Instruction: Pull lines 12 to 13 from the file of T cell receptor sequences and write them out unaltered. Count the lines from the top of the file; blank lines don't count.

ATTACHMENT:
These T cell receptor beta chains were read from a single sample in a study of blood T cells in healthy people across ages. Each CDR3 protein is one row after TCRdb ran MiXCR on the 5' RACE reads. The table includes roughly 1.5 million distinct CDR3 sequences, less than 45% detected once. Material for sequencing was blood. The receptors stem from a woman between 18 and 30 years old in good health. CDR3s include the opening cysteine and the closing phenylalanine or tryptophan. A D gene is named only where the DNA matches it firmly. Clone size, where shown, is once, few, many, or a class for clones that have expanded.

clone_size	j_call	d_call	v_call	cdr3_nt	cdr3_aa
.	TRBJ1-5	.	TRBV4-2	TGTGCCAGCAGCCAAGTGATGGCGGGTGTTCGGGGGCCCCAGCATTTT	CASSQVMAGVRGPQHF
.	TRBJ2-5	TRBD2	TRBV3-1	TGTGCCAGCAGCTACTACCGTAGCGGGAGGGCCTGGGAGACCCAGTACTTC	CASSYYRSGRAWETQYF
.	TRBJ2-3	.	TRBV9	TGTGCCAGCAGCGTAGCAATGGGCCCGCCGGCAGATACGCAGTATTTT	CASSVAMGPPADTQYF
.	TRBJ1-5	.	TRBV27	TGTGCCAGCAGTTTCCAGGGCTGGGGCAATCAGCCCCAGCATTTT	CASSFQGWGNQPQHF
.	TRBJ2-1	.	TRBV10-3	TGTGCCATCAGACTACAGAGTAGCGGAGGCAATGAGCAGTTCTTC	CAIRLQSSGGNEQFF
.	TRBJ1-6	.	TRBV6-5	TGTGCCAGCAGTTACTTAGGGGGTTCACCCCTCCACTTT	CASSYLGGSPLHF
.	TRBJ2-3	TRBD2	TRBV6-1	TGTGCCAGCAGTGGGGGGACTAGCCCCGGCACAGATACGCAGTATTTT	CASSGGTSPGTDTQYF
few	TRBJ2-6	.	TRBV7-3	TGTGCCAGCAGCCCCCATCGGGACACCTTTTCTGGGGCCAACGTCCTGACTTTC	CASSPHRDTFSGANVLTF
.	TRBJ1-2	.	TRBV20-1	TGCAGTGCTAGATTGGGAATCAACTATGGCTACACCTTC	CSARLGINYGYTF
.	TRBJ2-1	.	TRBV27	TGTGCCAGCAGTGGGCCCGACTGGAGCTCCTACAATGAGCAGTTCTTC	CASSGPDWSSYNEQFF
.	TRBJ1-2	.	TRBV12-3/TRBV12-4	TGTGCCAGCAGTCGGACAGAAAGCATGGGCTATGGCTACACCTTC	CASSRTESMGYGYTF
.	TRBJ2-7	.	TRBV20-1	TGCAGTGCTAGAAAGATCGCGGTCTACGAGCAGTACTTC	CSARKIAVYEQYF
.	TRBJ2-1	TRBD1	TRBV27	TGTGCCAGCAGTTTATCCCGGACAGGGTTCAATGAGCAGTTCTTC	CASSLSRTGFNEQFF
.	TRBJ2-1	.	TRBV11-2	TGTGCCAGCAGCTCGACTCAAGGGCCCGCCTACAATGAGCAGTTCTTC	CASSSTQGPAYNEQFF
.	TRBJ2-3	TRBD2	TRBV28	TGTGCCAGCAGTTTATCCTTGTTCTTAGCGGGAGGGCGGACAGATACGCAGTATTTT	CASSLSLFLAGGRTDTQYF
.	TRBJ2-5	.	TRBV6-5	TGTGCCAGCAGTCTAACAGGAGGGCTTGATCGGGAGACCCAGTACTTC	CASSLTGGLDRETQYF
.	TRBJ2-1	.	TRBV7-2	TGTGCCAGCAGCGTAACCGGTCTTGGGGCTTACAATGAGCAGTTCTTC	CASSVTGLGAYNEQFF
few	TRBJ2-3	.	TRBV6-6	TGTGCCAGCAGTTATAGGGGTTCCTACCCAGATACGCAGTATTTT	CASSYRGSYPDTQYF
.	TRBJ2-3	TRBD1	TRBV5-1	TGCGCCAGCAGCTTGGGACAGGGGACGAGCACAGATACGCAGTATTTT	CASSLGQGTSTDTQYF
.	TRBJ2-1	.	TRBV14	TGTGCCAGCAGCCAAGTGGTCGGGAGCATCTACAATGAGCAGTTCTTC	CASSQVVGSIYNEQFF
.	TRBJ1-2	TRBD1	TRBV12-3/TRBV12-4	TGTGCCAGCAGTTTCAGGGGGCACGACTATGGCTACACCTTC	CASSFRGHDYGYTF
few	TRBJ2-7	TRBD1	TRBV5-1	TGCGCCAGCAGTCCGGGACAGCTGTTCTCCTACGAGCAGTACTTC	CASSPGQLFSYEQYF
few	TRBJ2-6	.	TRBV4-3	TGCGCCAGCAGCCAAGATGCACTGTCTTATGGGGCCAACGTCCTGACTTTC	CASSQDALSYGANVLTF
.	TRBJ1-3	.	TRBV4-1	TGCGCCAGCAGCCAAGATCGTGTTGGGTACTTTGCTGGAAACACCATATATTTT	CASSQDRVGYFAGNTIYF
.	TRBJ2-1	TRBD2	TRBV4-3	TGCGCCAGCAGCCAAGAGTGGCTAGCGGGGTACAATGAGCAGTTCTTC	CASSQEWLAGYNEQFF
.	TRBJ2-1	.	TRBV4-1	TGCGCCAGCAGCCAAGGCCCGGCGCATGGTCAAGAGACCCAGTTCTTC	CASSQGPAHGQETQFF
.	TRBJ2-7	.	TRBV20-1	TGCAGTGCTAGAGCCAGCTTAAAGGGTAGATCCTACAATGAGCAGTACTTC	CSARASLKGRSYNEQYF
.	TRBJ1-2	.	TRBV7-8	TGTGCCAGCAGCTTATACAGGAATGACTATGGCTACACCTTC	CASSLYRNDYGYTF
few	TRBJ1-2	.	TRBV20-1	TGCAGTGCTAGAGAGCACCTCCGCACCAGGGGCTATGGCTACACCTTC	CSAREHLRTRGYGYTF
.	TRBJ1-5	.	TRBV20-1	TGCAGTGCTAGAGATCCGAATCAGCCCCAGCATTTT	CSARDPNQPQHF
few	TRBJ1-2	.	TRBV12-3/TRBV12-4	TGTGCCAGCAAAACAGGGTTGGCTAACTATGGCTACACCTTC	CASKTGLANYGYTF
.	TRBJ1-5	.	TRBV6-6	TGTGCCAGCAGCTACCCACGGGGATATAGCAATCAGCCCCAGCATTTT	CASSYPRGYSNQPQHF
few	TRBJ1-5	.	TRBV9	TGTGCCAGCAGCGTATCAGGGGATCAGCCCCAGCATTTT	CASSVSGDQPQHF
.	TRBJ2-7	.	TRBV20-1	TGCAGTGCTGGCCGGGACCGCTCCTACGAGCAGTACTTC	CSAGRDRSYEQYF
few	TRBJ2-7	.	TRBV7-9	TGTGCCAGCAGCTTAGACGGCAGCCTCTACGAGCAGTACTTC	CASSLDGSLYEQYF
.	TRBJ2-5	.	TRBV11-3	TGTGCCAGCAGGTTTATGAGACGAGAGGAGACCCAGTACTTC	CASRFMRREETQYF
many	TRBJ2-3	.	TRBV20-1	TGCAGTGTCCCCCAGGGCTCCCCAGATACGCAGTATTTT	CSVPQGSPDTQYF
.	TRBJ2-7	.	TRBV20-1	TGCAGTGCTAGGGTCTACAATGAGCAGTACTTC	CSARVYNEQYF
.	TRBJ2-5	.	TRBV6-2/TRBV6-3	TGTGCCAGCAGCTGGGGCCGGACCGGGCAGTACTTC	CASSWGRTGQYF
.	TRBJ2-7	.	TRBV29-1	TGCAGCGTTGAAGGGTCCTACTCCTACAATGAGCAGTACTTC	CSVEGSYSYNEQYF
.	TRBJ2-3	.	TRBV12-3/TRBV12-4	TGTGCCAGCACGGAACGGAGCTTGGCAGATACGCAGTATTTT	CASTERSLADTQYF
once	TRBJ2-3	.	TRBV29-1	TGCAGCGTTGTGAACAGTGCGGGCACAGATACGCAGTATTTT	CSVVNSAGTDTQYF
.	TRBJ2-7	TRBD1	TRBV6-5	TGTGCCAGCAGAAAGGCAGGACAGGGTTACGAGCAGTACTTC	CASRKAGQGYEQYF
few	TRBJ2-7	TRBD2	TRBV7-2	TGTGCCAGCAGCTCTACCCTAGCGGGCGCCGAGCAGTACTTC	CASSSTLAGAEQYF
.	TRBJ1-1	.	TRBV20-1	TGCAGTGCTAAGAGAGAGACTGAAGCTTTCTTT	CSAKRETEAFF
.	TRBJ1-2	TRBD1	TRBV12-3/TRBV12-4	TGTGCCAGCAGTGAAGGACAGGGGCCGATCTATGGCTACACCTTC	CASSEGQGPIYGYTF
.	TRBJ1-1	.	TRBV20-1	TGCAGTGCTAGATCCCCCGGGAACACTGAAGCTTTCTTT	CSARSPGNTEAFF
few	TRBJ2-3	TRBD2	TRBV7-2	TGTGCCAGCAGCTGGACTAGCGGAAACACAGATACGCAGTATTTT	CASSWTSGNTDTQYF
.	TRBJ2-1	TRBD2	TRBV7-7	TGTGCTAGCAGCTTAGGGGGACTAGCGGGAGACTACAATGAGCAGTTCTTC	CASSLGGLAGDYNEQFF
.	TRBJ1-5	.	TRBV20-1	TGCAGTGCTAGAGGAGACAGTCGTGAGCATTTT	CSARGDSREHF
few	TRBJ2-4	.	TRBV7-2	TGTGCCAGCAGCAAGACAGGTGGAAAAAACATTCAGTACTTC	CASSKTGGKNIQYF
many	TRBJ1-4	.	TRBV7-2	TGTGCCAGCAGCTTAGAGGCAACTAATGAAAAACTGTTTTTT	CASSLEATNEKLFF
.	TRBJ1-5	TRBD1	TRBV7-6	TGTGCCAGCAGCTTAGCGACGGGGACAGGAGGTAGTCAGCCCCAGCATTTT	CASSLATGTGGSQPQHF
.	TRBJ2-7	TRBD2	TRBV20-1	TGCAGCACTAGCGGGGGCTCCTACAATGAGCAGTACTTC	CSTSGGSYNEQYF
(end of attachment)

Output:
.	TRBJ2-1	.	TRBV27	TGTGCCAGCAGTGGGCCCGACTGGAGCTCCTACAATGAGCAGTTCTTC	CASSGPDWSSYNEQFF
.	TRBJ1-2	.	TRBV12-3/TRBV12-4	TGTGCCAGCAGTCGGACAGAAAGCATGGGCTATGGCTACACCTTC	CASSRTESMGYGYTF